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South Africa
Thursday, January 21, 2016 - 03:16
Impasse port

The South African Citizenship Act 88 of 1995 (the Act) was promulgated and accordingly replaced the Apartheid-era Acts, bringing South African’s citizenship laws in line with international norms. The 2010 amendments to this Act, however, has created unconstitutional barriers to obtaining South African citizenship.
This is according to Stefanie de Saude, Partner at Eisenberg de Saude, a firm of attorneys specialising in South African Immigration and Nationality law, who says that the Constitution of South Africa explicitly states in Section 20, that ‘No citizen may be deprived of citizenship’. “The problem, however, is that the current amendments to the Act mean that children born to South African parents living aboard, as well as children of parents with permanent resident status in South Africa, are arbitrarily and unconstitutionally losing their right to a South African citizenship.”
Rights of South African children born aboard
The Citizenship Act of 1995 makes provision for citizenship by descent applying to any child born abroad to a South African parent. Post the amendments made to the Citizenship Act in 2010, however, citizenship by descent now only applies to children adopted by South Africans.
De Saude says that Section 3(1) (b) (i) of the Citizenship Act of 1995, as amended, biological descendants of South African citizens of any age living abroad are automatically conferred with citizenship, putting children born in South Africa and children born to South Africans living abroad on an equal footing.”
She points out, however, that if the foreign birth is not registered with the relevant South African mission in the foreign country within 30 days of birth, the child loses its right to South African citizenship. “The far more restrictive Regulation is unconstitutional, but it is yet to be challenged in a court of law. In countries allowing dual nationality, applications for citizenship by descent are for all intents and purposes an application for a late registration of a foreign birth, which can be done at any stage of child’s life.”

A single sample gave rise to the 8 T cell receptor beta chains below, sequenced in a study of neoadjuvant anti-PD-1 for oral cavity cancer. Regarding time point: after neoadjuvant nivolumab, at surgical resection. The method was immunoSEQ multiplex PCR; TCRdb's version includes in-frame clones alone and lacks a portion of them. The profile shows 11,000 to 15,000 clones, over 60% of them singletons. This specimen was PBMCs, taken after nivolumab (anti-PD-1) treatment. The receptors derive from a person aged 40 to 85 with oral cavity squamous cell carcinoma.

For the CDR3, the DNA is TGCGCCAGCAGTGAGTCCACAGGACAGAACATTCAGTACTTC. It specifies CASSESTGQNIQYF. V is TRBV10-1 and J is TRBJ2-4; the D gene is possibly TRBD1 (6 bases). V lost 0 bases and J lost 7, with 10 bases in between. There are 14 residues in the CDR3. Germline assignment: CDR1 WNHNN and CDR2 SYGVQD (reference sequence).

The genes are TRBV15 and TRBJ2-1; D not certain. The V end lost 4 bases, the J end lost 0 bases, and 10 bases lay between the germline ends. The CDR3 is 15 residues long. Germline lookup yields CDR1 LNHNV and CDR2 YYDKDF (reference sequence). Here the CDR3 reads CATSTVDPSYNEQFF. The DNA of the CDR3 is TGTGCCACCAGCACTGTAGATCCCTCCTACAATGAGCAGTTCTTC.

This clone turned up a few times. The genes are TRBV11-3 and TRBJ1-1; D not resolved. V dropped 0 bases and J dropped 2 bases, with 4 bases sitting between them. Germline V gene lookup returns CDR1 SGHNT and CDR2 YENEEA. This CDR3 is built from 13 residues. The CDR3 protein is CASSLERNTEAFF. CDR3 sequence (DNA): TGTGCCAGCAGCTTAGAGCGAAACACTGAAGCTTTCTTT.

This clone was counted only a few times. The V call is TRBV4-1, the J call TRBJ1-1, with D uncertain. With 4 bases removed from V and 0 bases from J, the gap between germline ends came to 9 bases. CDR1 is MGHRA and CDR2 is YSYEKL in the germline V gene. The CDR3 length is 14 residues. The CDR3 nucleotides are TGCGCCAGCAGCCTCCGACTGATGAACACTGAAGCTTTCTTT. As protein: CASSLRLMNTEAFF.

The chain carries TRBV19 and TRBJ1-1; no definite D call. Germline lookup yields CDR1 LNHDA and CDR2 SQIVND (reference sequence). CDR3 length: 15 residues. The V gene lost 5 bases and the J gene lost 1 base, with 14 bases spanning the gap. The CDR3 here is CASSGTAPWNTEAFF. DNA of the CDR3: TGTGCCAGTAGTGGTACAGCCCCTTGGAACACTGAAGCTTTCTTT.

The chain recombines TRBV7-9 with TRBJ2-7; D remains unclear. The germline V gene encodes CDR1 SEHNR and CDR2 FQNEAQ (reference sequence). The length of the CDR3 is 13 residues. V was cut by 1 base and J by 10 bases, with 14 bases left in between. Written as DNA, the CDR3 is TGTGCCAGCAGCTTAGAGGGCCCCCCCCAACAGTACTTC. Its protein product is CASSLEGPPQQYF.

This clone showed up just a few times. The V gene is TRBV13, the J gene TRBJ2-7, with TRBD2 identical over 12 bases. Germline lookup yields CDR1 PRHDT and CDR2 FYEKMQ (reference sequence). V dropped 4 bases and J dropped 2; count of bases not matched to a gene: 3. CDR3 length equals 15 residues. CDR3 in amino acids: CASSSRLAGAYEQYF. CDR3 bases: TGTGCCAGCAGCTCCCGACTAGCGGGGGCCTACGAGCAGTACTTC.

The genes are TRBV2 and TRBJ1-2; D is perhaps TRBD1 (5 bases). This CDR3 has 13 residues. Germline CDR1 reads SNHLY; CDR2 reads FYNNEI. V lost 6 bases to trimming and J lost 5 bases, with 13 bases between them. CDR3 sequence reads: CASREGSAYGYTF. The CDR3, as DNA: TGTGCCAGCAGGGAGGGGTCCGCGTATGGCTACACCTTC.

Rights of children emigrating with South Africans parents
De Saude explains that in terms of the recent amendments, unless an adult South African gets permission from the South African government prior to applying for citizenship of a foreign country (by some voluntary and formal act other than marriage), they will lose their dual South African citizenship.
She adds that minors under the age of 18 years old do not, as a general rule, lose their South African status even if their responsible parent acquires their foreign nationality without the Minister’s prior written consent.
The exception, explains De Saude, is where the child who has South African citizenship status was born outside of South Africa and after the Minister then lawfully deprives such child of South African status. “This is where the amended Act becomes unconstitutional.”
Right to South African citizenship of foreign children born in South Africa
“The Citizenship Act of 1995 Act provided that any person born in South Africa, and whose parent at the time of their birth was a permanent resident, that person is born a South African citizen,” explains De Saude. This position has, however, changed. She says that the recent amendments require persons in these instances to wait until the age of 18 to claim their South African citizenship status. “Only if the child is a resident in South Africa and attains the age of majority, will that child be eligible for a South African citizenship status,” she explains.
According to De Saude this is unconstitutional, as the law protects every child’s right to a name and nationality from birth and not from age of majority. “As a result of the amendments, a child that is born in South Africa to parents with a permanent resident status is effectively born a foreigner and becomes subject to the various immigration rules and regulations.
“While the more restrictive approach is aimed at correcting the badly corrupted population register of the past,” she says. “The Minister of Home Affairs should turn his attention to correcting this issue, because failure to do so may result in more people losing a basic right despite the Constitution’s prohibition on deprivation of citizenship.”

Copyright © Insurance Times and Investments® Vol:29.1 1st January, 2016
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